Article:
When we think of the term “wellbeing”, concepts such as work-life balance, happiness, friendship, health and wellness come into our mind. After all, isn’t that what life is about? Striving and succeeding in all those areas and more?
When we talk about well-being, my mind immediately goes to defining what well-being means. However, instead of gaining clarity on what well-being means, I became frustrated and demoralised, trying to understand all that well-being encompasses.
I came across many definitions of the term “well-being”. I decided the challenge wasn’t about finding what well-being means but instead looking at the words and definitions people were using to explain well-being.
What is Wellbeing?
The World Health Organisation (WHO) doesn’t actually define wellbeing. Instead, it uses the term as a keyword to describe it: “a state of complete physical, mental and social well-being and not merely the absence of disease or infirmity.”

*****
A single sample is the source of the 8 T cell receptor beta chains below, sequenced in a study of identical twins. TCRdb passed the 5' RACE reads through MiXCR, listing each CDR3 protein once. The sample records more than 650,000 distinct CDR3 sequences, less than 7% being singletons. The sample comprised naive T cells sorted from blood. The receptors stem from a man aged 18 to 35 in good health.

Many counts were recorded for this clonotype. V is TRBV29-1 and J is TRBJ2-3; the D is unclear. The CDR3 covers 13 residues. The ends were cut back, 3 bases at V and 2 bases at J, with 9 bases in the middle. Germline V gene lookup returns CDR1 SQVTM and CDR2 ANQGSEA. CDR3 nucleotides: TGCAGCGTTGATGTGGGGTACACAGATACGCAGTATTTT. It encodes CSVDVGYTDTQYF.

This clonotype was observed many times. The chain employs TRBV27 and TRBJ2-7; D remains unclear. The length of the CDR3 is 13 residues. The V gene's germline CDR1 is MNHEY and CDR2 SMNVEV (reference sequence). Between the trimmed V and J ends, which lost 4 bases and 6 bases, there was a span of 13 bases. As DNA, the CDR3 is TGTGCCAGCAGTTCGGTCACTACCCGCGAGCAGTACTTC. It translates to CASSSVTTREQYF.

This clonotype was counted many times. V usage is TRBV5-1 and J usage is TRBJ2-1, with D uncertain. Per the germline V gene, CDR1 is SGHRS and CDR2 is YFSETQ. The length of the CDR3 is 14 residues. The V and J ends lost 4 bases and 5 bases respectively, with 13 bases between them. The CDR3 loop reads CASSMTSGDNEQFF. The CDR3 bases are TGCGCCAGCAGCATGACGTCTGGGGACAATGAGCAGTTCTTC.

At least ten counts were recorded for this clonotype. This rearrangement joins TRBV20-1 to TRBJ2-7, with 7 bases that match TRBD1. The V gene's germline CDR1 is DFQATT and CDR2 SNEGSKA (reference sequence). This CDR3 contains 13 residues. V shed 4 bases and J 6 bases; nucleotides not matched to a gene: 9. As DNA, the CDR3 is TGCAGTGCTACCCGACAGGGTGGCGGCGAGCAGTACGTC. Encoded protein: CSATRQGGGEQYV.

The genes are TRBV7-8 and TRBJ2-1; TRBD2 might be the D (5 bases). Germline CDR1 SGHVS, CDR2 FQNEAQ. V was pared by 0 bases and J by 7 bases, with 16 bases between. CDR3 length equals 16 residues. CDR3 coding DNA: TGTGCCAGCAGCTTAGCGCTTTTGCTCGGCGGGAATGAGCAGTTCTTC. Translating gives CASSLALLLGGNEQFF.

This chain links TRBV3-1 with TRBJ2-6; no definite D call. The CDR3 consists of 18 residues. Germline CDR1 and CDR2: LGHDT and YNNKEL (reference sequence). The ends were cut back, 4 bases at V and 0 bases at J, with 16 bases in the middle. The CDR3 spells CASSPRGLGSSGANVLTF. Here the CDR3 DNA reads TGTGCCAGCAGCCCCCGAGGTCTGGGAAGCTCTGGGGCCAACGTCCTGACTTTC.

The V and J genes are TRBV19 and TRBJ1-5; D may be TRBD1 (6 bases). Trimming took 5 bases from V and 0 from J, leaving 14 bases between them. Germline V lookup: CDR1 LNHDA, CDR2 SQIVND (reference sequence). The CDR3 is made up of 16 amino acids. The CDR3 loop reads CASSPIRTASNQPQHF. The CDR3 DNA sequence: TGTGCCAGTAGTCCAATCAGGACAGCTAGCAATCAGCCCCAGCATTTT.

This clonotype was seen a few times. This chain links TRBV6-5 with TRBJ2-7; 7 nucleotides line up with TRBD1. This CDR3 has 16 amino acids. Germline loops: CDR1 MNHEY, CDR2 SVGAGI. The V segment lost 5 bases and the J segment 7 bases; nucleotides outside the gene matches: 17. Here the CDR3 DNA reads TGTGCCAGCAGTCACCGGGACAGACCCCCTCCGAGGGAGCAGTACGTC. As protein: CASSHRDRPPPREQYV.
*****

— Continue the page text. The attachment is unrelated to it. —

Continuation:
Google tells me that the Oxford English Dictionary defines well-being as “the state of being comfortable, healthy, or happy”. And when you do a google search, you come across digital well-being, physical wellbeing, mental wellbeing, student wellbeing, workplace wellbeing, health wellbeing… the list goes on.
Psychology Today defines well-being as:
“the existence of health, happiness, and prosperity. It includes having good mental health, high life satisfaction, a sense of meaning or purpose, and ability to manage stress. More generally, well-being is just feeling well.”
Should I be looking for how to “feel well”?
But it’s the UK governments definition of wellbeing that I like the most…
“[it’s] about feeling good and functioning well and comprises an individual’s experience of their life; and a comparison of life circumstances with social norms and values.”
We are all so different, and each of us interprets the world in different ways, coming to different conclusions that your feeling of well-being will be different to my feeling of well-being.